Research Article - Current Pediatric Research (2017) Volume 21, Issue 1
Defining the clinical and cognitive phenotype of child savants with autism spectrum disorder.
Emily A Bennett, Pamela Heaton*
Department of Psychology, Goldsmiths University of London, London, UK.
- Corresponding Author:
- Pamela Heaton
Department of Psychology
Goldsmiths University of London, London
SE14 6NW, UK
E-mail: [email protected]
Accepted date: January 30, 2017
Objective: Whilst savant syndrome is most commonly observed in individuals with Autism Spectrum Disorder (ASD), it has historically been associated with intellectual impairment, and little is known about the clinical and cognitive characteristics of intellectually able individuals with ASD and savant skills. Methods: Participants with ASD and validated savant skills were compared with age and intelligence matched non-savants with ASD using a range of diagnostic and standardised tests. Results: Although the analysis of the clinical data revealed few differences between the groups, striking differences emerged during cognitive testing. Children with savant skills exhibited highly superior working memory and their scores on tests of analytic skills were also superior to those of non-savants. Conclusion: We propose that obsessionality, focused attention, superior working memory and analytic skills facilitate veridical mapping and pattern perception abilities characteristic in savant syndrome.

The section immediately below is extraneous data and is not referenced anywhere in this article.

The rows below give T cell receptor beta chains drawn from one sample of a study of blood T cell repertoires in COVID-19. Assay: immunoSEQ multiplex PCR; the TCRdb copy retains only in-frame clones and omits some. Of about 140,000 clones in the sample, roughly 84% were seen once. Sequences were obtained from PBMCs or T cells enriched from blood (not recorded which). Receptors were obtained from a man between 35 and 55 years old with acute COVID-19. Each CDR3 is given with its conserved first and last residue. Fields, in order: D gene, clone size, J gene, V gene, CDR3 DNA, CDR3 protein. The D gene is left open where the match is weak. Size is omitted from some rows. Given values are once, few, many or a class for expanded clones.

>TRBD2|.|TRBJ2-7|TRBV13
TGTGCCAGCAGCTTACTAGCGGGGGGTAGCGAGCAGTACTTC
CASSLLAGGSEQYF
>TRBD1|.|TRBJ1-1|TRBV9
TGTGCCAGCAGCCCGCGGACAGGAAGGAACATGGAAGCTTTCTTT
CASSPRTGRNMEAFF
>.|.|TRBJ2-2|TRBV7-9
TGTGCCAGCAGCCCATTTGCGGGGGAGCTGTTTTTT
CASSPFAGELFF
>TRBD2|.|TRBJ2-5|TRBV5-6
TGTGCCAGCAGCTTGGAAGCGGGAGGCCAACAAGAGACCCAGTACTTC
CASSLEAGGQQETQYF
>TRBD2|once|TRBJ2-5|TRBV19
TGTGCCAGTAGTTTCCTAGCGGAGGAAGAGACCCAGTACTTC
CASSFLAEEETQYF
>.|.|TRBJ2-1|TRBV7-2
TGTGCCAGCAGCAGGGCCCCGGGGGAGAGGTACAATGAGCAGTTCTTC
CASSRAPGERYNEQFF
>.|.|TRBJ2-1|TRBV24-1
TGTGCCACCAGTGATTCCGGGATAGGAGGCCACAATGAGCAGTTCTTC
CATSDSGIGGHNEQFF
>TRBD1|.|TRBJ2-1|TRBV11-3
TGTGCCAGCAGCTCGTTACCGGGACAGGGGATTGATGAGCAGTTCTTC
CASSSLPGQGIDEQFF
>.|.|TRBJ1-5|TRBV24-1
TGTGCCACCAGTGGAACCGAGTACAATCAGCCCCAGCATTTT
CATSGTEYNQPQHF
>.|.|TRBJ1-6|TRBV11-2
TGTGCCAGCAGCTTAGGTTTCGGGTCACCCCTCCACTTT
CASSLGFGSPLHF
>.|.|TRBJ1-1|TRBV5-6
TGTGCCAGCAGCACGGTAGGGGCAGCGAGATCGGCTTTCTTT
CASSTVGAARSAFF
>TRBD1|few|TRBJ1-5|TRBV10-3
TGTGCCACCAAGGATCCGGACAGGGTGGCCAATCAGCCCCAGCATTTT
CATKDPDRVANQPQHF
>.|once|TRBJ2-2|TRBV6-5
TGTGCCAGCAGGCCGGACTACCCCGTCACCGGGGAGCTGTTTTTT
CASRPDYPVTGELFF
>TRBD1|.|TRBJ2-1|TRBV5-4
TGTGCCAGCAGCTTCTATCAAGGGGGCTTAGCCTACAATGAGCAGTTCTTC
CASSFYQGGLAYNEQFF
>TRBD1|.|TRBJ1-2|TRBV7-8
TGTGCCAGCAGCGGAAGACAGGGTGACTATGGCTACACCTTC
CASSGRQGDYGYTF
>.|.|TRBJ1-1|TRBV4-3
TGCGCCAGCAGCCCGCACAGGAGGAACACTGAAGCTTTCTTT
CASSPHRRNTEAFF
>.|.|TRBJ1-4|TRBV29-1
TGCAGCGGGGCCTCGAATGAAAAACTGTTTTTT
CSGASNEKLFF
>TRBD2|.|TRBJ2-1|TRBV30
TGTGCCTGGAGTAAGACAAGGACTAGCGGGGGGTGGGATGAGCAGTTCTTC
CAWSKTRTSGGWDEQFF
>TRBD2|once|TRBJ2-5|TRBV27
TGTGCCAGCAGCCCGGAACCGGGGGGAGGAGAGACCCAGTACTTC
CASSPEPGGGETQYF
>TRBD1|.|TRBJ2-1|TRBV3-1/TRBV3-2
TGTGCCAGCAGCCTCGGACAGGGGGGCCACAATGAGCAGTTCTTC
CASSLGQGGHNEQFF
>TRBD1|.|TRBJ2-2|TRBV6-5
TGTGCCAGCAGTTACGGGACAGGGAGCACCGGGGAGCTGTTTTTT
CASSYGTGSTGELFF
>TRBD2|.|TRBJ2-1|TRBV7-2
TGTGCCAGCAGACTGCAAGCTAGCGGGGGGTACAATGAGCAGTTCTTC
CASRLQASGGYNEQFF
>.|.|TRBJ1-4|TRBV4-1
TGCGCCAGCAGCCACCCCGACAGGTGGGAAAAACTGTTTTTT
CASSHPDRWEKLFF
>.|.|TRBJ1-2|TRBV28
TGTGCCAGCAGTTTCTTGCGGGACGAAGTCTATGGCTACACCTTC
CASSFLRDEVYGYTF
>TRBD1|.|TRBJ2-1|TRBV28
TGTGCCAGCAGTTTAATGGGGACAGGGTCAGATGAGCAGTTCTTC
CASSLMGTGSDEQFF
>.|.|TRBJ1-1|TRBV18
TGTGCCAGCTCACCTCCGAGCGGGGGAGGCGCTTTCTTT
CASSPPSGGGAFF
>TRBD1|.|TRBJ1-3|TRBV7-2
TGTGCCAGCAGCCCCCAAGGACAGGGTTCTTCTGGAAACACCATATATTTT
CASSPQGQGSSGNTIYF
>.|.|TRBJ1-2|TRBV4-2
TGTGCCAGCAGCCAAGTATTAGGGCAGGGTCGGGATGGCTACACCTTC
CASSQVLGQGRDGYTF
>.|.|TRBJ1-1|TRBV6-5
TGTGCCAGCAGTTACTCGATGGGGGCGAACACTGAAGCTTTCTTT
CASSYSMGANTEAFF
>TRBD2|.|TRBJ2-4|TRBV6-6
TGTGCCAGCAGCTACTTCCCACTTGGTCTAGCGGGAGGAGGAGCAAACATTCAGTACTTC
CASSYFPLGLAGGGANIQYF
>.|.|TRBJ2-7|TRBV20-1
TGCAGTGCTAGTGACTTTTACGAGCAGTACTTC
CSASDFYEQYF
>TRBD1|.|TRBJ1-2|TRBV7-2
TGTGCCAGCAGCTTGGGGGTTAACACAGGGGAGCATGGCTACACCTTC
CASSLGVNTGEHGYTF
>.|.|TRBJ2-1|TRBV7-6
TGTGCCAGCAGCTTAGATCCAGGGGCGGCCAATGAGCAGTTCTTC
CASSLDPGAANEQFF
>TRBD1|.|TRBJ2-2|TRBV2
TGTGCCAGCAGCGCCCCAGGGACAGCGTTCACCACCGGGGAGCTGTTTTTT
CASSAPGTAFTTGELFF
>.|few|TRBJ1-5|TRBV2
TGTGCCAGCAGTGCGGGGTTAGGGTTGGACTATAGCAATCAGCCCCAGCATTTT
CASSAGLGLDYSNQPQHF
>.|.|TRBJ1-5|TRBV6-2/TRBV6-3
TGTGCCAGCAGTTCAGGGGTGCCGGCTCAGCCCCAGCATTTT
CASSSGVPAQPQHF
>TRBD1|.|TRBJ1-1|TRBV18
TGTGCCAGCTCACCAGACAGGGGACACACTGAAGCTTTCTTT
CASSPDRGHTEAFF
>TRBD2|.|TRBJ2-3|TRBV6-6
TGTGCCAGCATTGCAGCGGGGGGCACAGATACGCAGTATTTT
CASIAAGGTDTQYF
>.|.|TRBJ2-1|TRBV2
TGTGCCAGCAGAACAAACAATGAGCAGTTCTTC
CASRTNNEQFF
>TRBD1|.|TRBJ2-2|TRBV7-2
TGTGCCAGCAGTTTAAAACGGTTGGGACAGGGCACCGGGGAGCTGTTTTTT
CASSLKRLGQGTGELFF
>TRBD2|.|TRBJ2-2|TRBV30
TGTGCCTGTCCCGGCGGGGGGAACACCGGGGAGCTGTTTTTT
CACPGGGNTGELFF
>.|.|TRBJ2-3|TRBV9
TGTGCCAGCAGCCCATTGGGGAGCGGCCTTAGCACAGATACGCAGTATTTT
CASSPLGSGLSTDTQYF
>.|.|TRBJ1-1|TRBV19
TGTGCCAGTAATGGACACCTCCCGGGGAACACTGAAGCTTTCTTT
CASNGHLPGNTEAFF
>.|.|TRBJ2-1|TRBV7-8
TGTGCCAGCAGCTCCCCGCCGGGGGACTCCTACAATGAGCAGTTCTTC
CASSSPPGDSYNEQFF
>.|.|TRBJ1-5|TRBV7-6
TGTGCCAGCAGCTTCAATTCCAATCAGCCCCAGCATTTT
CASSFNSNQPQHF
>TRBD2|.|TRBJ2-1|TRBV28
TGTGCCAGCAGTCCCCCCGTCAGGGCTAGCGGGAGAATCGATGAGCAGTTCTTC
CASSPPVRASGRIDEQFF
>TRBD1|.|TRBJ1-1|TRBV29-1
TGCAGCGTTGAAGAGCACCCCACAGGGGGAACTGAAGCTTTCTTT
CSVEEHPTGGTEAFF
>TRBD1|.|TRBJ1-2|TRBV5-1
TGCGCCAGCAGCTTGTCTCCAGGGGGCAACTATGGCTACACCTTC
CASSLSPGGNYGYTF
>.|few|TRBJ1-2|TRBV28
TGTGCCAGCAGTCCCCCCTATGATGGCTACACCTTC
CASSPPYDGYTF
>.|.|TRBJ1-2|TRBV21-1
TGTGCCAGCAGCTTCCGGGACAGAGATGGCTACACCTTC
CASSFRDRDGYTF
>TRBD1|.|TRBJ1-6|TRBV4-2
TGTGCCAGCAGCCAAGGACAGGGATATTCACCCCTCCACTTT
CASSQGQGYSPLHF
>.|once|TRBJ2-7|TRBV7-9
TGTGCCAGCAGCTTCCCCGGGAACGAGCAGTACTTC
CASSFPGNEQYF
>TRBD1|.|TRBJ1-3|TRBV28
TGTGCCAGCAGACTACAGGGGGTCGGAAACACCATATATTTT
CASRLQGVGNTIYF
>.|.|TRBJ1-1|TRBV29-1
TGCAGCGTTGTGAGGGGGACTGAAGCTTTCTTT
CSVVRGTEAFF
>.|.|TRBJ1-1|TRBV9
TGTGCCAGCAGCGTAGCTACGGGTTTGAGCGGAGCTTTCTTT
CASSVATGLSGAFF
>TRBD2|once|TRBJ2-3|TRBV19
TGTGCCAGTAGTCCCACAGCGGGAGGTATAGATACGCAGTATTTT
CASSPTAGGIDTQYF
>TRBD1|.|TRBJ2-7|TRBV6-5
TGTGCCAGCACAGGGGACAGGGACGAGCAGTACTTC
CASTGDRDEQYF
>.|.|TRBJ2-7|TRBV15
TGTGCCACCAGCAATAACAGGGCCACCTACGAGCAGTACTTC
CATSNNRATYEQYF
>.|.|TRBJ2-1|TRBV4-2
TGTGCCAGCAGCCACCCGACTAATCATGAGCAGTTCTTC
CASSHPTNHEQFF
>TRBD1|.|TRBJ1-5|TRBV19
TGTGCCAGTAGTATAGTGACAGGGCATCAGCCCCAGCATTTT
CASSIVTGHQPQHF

Intellectual disability, Savant syndrome, Children
According to Treffert, the earliest documented cases of intellectually impaired individuals with exceptional skills appeared in the scientific literature in the late eighteenth century . Representative examples from this literature are case reports of Thomas Fuller (1710–1790), who performed rapid complex number calculations and Thomas Bethune (1849-1908), who played more than 5,000 compositions on the piano . Whilst early reports of savant syndrome characteristically placed great emphasis on the presumed co-occurrence of intellectual disability and exceptional talent, subsequent research largely failed to confirm that significant intellectual impairment is universal in talented individuals with atypical development . Survey studies carried out by Rimland  and Hill  revealed a far higher incidence of savant syndrome in populations with autism than in populations with intellectual impairment and studies using standardised tests of intelligence have shown that a significant proportion of individuals with ASD obtain scores in the average or higher than average range . Moreover, work carried out by Dawson et al. [7,8] has shown that intelligence tests standardised on typical populations do not provide the best estimate of intelligence in individuals with ASD. In recognition of the strong association between ASD and savant syndrome, and the atypical profile of intellectual skills in ASD, recent definitions of savant syndrome have contrasted special skills with deficits in adaptive behaviours rather than with global intellectual impairment [3,9,10].